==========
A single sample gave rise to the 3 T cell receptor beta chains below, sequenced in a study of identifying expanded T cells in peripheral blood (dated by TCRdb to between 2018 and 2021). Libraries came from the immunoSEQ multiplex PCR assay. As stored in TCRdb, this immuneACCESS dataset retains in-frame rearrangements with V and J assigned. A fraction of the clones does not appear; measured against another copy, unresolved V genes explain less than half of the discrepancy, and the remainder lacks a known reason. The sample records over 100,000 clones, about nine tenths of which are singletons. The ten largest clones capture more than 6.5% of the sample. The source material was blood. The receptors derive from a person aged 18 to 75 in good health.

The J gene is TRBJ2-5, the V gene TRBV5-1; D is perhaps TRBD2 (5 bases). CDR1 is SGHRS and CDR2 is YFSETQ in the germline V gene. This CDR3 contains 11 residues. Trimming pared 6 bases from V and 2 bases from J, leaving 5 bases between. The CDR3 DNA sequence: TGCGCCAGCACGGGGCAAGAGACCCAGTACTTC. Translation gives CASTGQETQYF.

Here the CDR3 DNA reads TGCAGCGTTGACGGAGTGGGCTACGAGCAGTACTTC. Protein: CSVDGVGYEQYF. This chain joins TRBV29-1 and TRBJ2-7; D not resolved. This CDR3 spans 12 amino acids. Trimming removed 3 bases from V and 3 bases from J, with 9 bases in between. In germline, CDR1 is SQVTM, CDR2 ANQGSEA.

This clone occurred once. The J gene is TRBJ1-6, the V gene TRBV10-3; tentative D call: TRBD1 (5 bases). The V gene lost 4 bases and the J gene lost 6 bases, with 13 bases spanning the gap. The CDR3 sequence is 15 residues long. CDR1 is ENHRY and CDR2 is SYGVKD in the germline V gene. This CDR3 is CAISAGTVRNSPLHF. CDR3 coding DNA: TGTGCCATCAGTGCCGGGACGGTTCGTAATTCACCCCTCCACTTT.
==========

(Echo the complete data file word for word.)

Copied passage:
A single sample gave rise to the 3 T cell receptor beta chains below, sequenced in a study of identifying expanded T cells in peripheral blood (dated by TCRdb to between 2018 and 2021). Libraries came from the immunoSEQ multiplex PCR assay. As stored in TCRdb, this immuneACCESS dataset retains in-frame rearrangements with V and J assigned. A fraction of the clones does not appear; measured against another copy, unresolved V genes explain less than half of the discrepancy, and the remainder lacks a known reason. The sample records over 100,000 clones, about nine tenths of which are singletons. The ten largest clones capture more than 6.5% of the sample. The source material was blood. The receptors derive from a person aged 18 to 75 in good health.

The J gene is TRBJ2-5, the V gene TRBV5-1; D is perhaps TRBD2 (5 bases). CDR1 is SGHRS and CDR2 is YFSETQ in the germline V gene. This CDR3 contains 11 residues. Trimming pared 6 bases from V and 2 bases from J, leaving 5 bases between. The CDR3 DNA sequence: TGCGCCAGCACGGGGCAAGAGACCCAGTACTTC. Translation gives CASTGQETQYF.

Here the CDR3 DNA reads TGCAGCGTTGACGGAGTGGGCTACGAGCAGTACTTC. Protein: CSVDGVGYEQYF. This chain joins TRBV29-1 and TRBJ2-7; D not resolved. This CDR3 spans 12 amino acids. Trimming removed 3 bases from V and 3 bases from J, with 9 bases in between. In germline, CDR1 is SQVTM, CDR2 ANQGSEA.

This clone occurred once. The J gene is TRBJ1-6, the V gene TRBV10-3; tentative D call: TRBD1 (5 bases). The V gene lost 4 bases and the J gene lost 6 bases, with 13 bases spanning the gap. The CDR3 sequence is 15 residues long. CDR1 is ENHRY and CDR2 is SYGVKD in the germline V gene. This CDR3 is CAISAGTVRNSPLHF. CDR3 coding DNA: TGTGCCATCAGTGCCGGGACGGTTCGTAATTCACCCCTCCACTTT.